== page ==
Date of Award

8-2009

Document Type

Dissertation

Degree Name

Doctor of Philosophy (PhD)

Department

English

First Advisor

Jeannine M. Fontaine, Ph.D.

Second Advisor

Jean Nienkamp, Ph.D.

Third Advisor

John A. Mueller, Ed.D.

Abstract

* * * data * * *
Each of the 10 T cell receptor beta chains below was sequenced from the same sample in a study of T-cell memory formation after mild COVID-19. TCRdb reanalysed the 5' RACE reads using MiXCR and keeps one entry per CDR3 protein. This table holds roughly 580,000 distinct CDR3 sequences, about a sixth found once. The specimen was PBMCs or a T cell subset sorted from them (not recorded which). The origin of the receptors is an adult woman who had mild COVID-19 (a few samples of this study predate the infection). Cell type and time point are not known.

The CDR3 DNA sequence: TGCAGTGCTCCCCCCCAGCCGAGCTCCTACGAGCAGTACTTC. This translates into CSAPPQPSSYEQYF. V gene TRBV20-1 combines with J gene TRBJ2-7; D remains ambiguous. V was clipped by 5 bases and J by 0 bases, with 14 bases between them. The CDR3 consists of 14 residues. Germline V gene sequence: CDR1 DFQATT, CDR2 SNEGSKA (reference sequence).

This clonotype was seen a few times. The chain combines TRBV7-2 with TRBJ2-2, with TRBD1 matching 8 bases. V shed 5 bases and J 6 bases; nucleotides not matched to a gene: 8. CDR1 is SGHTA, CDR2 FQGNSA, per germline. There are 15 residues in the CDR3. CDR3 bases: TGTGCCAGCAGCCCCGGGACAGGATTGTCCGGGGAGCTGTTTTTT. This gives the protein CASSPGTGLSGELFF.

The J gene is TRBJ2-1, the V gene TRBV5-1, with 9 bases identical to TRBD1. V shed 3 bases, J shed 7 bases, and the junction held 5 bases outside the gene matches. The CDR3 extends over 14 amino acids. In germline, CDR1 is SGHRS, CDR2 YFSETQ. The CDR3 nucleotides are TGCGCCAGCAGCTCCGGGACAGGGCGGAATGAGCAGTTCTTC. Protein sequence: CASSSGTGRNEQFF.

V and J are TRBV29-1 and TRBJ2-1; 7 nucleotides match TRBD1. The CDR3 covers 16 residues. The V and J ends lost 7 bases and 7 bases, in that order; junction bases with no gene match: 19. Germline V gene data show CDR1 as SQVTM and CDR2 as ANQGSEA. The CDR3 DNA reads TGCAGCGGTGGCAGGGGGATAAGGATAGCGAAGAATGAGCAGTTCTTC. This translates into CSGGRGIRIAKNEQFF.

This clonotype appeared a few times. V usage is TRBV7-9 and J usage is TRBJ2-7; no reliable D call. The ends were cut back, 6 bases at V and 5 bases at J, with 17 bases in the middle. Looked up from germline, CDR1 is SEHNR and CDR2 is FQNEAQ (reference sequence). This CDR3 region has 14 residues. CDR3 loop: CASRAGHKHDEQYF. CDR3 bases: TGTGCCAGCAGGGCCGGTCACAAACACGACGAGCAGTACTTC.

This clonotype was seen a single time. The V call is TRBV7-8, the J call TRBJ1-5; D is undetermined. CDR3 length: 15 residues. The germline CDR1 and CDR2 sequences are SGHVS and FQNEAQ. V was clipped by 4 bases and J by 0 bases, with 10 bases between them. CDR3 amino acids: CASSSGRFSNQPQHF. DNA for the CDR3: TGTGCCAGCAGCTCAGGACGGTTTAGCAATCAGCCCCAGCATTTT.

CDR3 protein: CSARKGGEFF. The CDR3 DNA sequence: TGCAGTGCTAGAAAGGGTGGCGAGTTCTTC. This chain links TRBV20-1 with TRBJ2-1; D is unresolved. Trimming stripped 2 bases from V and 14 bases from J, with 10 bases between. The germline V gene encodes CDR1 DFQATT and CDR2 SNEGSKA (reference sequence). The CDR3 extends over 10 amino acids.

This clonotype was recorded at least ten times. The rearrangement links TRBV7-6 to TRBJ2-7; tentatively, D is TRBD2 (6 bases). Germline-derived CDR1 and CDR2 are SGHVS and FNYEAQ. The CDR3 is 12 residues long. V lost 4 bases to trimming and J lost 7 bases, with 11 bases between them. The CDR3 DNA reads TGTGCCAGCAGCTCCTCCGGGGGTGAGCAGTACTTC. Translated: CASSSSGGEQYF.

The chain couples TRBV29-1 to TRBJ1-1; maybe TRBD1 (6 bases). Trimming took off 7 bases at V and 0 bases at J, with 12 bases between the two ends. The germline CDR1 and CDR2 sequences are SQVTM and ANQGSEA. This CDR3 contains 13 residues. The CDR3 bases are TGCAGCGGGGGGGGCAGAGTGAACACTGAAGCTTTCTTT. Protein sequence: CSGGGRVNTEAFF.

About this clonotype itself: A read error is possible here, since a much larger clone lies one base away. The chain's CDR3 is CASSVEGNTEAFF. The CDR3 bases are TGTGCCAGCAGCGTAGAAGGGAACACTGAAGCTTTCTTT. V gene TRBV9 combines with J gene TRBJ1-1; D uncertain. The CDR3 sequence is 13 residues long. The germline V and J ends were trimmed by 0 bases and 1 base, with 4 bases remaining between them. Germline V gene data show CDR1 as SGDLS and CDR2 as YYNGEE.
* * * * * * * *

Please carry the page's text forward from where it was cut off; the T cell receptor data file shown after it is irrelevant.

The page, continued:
This study explores the possibilities of applying certain aspects of contemporary Western composition pedagogical approaches in university-level advanced EFL writing classes at a Chinese university. A series of writing workshops were conducted outside of the regular English curriculum, where the research focus was on students’ attitudes toward this process-oriented writing workshop experience. The research design was to apply principles of the qualitative method and naturalistic inquiry in the classroom setting. Through prolonged engagement in a collective case study, multiple data sources were collected and triangulated for better understanding and interpretation of the phenomenon. Contemporary Western composition pedagogy applied in this writing workshop addresses the five elements of Silva’s ESL writing model (1990), which involves the roles of EFL writer, the native English reader, EFL written text, and the context of EFL writing, as well as the interaction of these factors throughout the composing process in an EFL setting. Applying this Western approach to the EFL writing workshop at a Chinese university provided scaffolding for students as they went through writing processes, and helped them develop some appropriate social, cultural, and contextual language awareness in English writing. This writing pedagogy encourages student self-expression and emphasizes writing for real purposes, audiences, and contexts. By attending a series of workshops, Chinese students were exposed to various aspects of an incorporated writing pedagogy and reported significant improvement in their confidence in writing, and in the acquisition and use of Western writing strategies. Incorporating aspects of Western pedagogy in this EFL writing workshop helped students develop demonstrable language competence and confidence to express their thoughts within appropriate contextual awareness. Besides the reports on students’ attitudes, four EFL writing teachers shared their concerns and dilemmas on current EFL writing instruction in China. They also contributed some attempts to seek to improve and invent effective ways of teaching EFL writing. The study sought to understand the teaching and learning of English writing from both student and teacher perspectives. This study also has implications for how to teach writing effectively to an increasing ESL student population at universities in the United States.

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